Skip to main content

Comparative analysis of cytokine transcript profiles within mediastinal lymph node compartments of pigs after infection with porcine reproductive and respiratory syndrome genotype 1 strains differing in pathogenicity


Porcine reproductive and respiratory syndrome virus (PRRSV) induces a weak immune response enabling it to persist in different organs of infected pigs. This has been attributed to the ability of PRRSV to influence the induction of cytokine responses. In this study, we investigated the cytokine transcriptional profiles in different compartments of the mediastinal lymph node of pigs infected with three genotype 1 PRRSV strains of differing pathogenicity: the low virulence prototype Lelystad virus (LV), and UK field strain 215–06 and the highly virulent subtype 3 SU1-Bel isolate from Belarus. We have used a combination of laser capture micro-dissection (LCM) followed by real time quantitative PCR (RT-qPCR) and immunohistochemical (IHC) detection of immune cell markers (CD3, CD79a and MAC387) and RT-qPCR quantification of PRRSV and cytokine transcripts. Compared to mock infected pigs, we found a significant downregulation of TNF-α and IFN-α in follicular and interfollicular areas of the mediastinal lymph node from 3 days post-infection (dpi) in animals infected with all three strains. This was accompanied by a transient B cell depletion and T cell and macrophage infiltration in the follicles together with T cell depletion in the interfollicular areas. A delayed upregulation of IFN-γ and IL-23p19 was observed mainly in the follicles. The PRRSV load was higher in all areas and time-points studied in the animals infected with the SU1-Bel strain. This paper describes the first application of LCM to study the cytokine transcript profiles and virus distribution in different compartments of the lymph node of pigs.


Porcine reproductive and respiratory syndrome (PRRS) is characterized by respiratory disease in neonatal and growing pigs and reproductive failure in gilts and sows (increased number of abortions, mummified foetuses, stillbirth and weak-born piglets) [1-3]. PRRS is considered one of the most economically important swine infectious diseases around the world, with estimated losses of up to $664 million annually in the USA alone [4,5].

PRRS virus (PRRSV) is classified into two genotypes, type 1 (European or PRRSV-1) and type 2 (North American or PRRSV-2) [6]. In addition, a high degree of genetic variation in both genotypes has been found, with PRRSV-1 having been divided into 3 subtypes: pan-European subtype 1 and East European subtypes 2 and 3 [7], with the possibility of a fourth subtype being suggested [8]. Significant differences in virulence have also been described between PRRSV-1 subtypes, with the East European subtype 3 seemingly comprising the most virulent strains [9-11].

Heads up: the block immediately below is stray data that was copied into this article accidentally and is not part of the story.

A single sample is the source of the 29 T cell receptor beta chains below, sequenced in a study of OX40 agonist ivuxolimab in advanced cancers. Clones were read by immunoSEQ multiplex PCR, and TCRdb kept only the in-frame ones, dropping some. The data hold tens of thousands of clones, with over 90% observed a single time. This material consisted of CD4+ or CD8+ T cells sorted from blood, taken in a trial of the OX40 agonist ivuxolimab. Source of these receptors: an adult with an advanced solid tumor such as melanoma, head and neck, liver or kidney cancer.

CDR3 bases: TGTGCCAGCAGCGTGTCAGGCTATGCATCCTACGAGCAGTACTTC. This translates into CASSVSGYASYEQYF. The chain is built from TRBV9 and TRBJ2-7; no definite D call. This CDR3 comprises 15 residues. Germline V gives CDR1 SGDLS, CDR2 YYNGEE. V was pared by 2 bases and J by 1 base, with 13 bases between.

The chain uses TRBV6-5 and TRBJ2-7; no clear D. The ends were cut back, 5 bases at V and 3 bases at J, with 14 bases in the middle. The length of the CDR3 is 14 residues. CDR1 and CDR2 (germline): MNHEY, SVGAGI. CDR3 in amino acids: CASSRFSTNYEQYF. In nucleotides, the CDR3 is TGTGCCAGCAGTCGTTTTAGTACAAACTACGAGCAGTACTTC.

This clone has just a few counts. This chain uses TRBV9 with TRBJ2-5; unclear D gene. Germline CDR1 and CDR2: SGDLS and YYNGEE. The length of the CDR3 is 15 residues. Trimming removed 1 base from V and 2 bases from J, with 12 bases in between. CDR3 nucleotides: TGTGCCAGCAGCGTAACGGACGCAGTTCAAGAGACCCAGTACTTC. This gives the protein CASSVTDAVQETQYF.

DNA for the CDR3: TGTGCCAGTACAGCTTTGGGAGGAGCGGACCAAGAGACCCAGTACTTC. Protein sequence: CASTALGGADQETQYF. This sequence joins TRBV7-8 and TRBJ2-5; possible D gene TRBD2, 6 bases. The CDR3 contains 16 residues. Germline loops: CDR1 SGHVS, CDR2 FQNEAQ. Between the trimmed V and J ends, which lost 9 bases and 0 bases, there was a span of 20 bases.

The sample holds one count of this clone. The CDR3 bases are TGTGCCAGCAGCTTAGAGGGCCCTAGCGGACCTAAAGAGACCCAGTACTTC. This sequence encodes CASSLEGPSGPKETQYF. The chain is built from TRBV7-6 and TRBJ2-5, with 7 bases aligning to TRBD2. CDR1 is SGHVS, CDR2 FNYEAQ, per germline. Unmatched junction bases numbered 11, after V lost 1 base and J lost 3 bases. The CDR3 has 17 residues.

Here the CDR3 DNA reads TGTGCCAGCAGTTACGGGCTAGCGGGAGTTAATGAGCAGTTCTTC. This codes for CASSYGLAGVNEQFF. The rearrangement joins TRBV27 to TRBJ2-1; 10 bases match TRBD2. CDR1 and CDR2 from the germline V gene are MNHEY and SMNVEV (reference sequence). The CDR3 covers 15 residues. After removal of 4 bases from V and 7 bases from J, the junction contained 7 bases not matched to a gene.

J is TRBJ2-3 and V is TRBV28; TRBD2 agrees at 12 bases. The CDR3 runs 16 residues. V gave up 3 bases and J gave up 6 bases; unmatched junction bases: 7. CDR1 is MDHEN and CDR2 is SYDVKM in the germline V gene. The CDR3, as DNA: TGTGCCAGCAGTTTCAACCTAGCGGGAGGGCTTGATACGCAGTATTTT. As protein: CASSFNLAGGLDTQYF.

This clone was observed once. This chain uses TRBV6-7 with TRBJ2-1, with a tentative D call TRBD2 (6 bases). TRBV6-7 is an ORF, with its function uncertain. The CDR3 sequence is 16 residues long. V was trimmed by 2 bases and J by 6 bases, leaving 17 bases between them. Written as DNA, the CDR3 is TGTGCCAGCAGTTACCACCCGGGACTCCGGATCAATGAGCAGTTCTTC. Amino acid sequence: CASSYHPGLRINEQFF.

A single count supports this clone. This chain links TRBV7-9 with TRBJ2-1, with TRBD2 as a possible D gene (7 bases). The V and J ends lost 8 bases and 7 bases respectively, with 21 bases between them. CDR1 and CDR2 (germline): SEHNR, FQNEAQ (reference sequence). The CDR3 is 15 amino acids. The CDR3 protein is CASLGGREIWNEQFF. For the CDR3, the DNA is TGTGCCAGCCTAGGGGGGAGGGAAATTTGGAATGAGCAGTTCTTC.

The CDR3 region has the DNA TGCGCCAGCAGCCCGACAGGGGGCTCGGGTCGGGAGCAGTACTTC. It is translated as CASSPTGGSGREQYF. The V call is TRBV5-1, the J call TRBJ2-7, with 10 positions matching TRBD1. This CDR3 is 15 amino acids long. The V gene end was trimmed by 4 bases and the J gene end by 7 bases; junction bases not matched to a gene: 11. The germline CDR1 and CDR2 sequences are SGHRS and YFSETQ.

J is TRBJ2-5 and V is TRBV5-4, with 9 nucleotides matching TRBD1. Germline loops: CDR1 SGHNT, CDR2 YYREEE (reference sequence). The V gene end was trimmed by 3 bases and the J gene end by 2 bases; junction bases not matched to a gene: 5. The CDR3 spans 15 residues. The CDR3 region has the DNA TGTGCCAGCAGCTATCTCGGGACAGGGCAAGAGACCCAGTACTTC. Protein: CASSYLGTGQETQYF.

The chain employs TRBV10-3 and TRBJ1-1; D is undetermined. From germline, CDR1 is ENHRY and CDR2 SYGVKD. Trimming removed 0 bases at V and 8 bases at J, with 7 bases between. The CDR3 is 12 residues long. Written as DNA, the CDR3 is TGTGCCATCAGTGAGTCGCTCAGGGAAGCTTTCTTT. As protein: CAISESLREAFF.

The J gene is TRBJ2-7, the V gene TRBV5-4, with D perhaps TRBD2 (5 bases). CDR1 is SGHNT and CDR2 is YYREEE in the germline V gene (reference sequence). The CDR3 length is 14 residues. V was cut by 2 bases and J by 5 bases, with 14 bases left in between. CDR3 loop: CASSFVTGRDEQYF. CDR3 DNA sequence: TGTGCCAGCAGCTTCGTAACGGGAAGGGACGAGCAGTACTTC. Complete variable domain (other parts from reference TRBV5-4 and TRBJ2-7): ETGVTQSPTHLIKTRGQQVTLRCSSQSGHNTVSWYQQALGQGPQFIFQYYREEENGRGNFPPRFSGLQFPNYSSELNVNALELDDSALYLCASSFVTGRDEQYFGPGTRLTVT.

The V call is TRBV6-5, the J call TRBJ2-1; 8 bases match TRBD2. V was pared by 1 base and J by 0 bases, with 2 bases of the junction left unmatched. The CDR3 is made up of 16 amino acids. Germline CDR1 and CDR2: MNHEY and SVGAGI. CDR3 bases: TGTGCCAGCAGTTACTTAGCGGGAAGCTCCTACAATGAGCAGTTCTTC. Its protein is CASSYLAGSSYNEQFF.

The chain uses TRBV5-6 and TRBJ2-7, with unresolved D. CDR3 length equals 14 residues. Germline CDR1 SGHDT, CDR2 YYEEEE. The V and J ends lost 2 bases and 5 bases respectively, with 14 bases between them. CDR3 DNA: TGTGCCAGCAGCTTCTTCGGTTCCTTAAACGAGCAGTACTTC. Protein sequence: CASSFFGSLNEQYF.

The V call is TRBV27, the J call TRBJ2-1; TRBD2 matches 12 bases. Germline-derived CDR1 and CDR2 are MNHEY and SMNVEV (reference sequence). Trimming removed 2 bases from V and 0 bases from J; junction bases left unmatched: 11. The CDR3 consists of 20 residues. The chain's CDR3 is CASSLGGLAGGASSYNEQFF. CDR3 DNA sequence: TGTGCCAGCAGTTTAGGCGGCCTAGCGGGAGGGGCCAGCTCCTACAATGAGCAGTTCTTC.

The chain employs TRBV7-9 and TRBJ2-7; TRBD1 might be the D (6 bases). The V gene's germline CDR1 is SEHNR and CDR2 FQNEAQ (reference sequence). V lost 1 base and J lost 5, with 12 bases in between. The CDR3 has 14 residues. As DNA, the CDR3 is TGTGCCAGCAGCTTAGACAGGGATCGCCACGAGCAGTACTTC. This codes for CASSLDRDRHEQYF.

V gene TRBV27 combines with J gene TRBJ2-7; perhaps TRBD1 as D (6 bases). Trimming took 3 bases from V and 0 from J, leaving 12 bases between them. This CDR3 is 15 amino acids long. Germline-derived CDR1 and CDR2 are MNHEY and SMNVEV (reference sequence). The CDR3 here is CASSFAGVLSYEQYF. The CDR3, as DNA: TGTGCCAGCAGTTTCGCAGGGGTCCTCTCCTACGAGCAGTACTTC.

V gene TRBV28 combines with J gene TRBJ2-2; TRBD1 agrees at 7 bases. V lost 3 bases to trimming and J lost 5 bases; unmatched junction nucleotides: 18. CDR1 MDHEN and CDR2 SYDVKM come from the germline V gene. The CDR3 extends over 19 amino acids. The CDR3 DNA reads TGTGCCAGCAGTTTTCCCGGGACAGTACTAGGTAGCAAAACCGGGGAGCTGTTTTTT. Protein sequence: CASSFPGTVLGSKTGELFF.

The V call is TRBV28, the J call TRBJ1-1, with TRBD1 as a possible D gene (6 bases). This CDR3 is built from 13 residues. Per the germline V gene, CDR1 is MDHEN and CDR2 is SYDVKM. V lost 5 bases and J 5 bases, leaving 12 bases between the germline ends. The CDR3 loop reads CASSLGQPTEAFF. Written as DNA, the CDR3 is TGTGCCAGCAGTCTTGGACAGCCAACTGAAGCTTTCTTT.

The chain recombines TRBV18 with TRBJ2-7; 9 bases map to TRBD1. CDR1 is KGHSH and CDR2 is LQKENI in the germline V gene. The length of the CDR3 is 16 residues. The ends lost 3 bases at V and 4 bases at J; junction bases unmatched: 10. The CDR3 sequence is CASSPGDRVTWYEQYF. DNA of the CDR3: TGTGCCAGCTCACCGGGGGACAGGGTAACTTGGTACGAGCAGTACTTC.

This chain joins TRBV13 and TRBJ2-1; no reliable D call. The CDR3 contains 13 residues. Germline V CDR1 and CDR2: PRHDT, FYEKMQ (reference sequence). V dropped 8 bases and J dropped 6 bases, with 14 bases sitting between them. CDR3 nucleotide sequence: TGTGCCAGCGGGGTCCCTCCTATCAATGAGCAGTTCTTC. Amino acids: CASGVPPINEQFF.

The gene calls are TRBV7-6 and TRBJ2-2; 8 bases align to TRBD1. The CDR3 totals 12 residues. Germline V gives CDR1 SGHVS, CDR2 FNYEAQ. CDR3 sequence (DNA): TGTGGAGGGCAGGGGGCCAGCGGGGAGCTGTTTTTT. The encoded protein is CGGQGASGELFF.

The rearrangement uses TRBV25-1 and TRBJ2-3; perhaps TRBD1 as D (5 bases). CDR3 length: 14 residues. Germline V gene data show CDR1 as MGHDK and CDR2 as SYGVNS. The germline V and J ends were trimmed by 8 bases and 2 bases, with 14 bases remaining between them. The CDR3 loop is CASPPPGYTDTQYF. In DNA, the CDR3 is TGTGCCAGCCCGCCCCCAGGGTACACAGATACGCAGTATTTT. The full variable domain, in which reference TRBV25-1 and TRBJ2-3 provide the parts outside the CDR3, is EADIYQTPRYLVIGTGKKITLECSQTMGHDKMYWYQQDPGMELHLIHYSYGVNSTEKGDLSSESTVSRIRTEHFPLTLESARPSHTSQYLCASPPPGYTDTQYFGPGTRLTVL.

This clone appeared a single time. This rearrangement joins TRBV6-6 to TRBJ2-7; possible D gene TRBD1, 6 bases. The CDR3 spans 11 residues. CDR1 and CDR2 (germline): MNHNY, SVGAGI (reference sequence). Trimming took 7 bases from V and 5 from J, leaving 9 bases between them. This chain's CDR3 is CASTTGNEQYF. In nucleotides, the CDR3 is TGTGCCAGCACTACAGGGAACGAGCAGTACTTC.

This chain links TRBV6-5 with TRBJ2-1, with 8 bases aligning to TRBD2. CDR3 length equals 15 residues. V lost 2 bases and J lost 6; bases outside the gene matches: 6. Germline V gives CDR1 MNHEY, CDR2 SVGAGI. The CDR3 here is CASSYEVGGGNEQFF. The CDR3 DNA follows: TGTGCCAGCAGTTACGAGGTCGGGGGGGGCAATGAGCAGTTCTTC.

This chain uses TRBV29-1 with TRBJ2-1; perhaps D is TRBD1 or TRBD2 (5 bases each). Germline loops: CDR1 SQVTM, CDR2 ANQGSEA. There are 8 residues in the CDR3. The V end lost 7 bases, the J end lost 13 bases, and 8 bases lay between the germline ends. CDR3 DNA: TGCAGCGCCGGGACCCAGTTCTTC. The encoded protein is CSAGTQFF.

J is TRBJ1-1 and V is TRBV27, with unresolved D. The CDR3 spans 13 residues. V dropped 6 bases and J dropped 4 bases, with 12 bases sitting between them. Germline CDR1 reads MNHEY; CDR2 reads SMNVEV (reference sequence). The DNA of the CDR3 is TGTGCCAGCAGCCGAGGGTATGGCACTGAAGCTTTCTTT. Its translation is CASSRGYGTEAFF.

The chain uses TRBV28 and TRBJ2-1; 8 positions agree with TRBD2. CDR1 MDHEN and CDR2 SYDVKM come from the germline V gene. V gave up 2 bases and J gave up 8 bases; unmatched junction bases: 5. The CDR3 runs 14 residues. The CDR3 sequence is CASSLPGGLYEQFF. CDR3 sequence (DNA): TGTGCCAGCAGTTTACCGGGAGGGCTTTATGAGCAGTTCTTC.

PRRSV shows a marked tropism for cells of the monocyte-macrophage lineage [12]. The main target of PRRSV are alveolar and other tissue macrophages, and to a lesser extent, monocytes and dendritic cells [13]. Absent or weak interferon alpha (IFN-α) secretion [14] and a consequent weak and delayed cell-mediated immune response with low levels of IFN-γ has been described following PRRSV infection [15,16]. Pigs infected with PRRSV have also shown a delayed production of neutralizing antibodies [17]. PRRSV replication has been reported in lymphoid organs [18,19] however studies have also shown a lack of homogeneity in proinflammatory cytokine responses [20-22]. This suggests a role for this tissue in the pathogenesis of PRRS but also highlights the need for comparative in vivo studies using PRRSV-1 strains which differ in their virulence. The porcine lymph node (LN) has a dense medulla, where T cells are predominant and which lacks sinuses and cords. The LN cortex is divided into two differentiated areas the follicles (F) and interfollicular (IF) areas. The F is a B cell rich area that also contains follicular dendritic cells (fDC) and CD4+ T helper cells that collaborate in antigen presentation to B cells and subsequent antibody production. The IF area is rich in T cells [21,22]. It has been proposed that the immunopathogenesis of porcine circovirus 2 (PCV2) infection is associated with follicular changes in lymph nodes [23], and it is suggested that this could also be the case for PRRSV infection.

Transcriptional expression profiling studies can aid to the understanding of infection biology and the molecular basis of disease [24]. Several studies have analysed the host transcriptional profiles during PRRSV infection in different organs by taking small pieces of tissue [25-28], but none have addressed transcriptional profiling in defined tissue structures. Laser capture microdissection (LCM) is a powerful tool for the acquisition of homogeneous cell populations or specific tissue structures which can be analyzed by a variety of molecular biology techniques and aid disease pathogenesis investigations [29-31].